Yes, you can. But do it under the advice of a competent lawyer. Please do not solely rely on some blogs/forums, even us! All we can tell you is that there is a way that you can take action and get your salary retroactively paid to you. But it takes the courage and hiring a competent lawyer to present you. Do you have that courage? Also, if you are new in this country than most likely your employer will threat you, and you wouldn’t have any clue what to say and not to say.

22. What happens if I stay on the bench in the USA for an extended period?
You are considered out of status. And, it is possible that you may end up purchasing paycheck to move on to the next employer.
23. What is out of status?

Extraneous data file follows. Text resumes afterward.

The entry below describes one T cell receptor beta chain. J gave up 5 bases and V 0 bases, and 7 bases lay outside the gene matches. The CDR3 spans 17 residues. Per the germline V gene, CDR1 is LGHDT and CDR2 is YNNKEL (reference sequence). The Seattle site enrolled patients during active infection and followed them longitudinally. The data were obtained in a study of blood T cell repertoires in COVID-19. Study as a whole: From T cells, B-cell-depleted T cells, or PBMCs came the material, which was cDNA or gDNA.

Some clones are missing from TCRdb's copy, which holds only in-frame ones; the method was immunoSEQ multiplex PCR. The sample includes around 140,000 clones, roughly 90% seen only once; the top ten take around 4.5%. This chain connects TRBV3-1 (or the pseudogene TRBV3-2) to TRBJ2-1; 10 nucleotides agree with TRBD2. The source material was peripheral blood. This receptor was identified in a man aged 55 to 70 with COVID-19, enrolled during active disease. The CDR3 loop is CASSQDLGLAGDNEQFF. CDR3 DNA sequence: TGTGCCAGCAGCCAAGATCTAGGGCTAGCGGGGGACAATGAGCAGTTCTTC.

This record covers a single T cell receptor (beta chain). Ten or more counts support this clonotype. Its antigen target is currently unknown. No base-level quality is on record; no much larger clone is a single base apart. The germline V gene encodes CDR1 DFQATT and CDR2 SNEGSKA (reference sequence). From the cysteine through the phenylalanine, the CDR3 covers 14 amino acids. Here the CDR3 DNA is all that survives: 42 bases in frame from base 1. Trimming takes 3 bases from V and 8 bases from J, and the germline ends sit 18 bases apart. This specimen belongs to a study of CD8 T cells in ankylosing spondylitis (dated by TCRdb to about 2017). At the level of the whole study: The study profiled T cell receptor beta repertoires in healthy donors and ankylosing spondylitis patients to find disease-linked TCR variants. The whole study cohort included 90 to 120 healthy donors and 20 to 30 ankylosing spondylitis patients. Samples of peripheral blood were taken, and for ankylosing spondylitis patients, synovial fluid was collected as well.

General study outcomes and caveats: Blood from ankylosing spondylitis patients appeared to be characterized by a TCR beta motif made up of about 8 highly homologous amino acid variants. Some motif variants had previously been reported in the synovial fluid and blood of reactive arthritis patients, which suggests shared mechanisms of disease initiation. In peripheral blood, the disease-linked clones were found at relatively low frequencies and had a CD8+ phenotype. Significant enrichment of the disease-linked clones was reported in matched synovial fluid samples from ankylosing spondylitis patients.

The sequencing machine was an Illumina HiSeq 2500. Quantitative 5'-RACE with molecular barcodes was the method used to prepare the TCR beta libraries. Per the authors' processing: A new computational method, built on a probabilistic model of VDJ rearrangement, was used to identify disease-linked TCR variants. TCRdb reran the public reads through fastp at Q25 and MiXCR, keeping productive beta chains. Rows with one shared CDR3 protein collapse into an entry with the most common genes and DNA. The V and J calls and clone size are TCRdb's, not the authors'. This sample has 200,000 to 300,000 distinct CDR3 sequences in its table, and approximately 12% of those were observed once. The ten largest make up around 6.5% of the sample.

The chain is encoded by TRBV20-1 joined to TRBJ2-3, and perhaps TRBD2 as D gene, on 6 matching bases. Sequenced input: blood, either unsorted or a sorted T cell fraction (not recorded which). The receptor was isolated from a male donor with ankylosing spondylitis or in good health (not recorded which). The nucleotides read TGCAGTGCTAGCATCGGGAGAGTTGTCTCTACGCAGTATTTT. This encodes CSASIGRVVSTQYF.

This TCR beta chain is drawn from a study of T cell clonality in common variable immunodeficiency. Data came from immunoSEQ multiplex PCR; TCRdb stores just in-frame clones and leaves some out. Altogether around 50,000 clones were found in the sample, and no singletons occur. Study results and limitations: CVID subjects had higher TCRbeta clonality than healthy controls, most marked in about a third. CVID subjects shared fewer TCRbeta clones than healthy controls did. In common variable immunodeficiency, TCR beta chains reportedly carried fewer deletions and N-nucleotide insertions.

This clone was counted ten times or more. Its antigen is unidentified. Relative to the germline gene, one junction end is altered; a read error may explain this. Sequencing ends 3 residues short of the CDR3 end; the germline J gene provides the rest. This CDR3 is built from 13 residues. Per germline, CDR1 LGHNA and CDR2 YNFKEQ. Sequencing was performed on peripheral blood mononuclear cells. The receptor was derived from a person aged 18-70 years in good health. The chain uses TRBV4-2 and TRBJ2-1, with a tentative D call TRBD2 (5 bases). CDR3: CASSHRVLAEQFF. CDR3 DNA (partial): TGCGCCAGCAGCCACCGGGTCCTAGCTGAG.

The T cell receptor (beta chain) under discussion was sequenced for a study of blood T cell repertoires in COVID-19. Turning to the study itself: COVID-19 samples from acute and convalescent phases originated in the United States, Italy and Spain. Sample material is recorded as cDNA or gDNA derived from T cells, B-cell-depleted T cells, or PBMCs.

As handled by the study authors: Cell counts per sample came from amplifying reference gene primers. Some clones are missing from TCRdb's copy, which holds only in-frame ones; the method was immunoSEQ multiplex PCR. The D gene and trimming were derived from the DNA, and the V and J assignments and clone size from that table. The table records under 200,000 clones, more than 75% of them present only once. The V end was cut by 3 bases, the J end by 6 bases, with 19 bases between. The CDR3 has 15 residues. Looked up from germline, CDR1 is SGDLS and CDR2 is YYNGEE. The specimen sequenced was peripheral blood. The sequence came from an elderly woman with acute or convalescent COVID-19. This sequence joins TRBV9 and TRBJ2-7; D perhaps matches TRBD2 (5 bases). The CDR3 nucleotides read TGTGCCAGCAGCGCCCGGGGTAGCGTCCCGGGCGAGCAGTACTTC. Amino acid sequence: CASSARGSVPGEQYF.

As long as the employer/employee relationship exists, you are still considered “in status”. An H-1B employee work in full or part-time employment and remain in status. And H1B employee may also be on vacation, sick/maternity/paternity leave, on strike, or otherwise inactive without affecting his or her status.
When your employer does not pay you the salary, you are technically out of status because employer-employee relation was not in existence. But most likely your employer will help cover your butt as well as his cover his butt!! The employer puts you out of status but then he covers up his tracks by saying that you were on unpaid vacation, sick, etc., and hence no salary was paid during that period.
24. Why does employer need to cover the tracks of non-payment of monthly salary?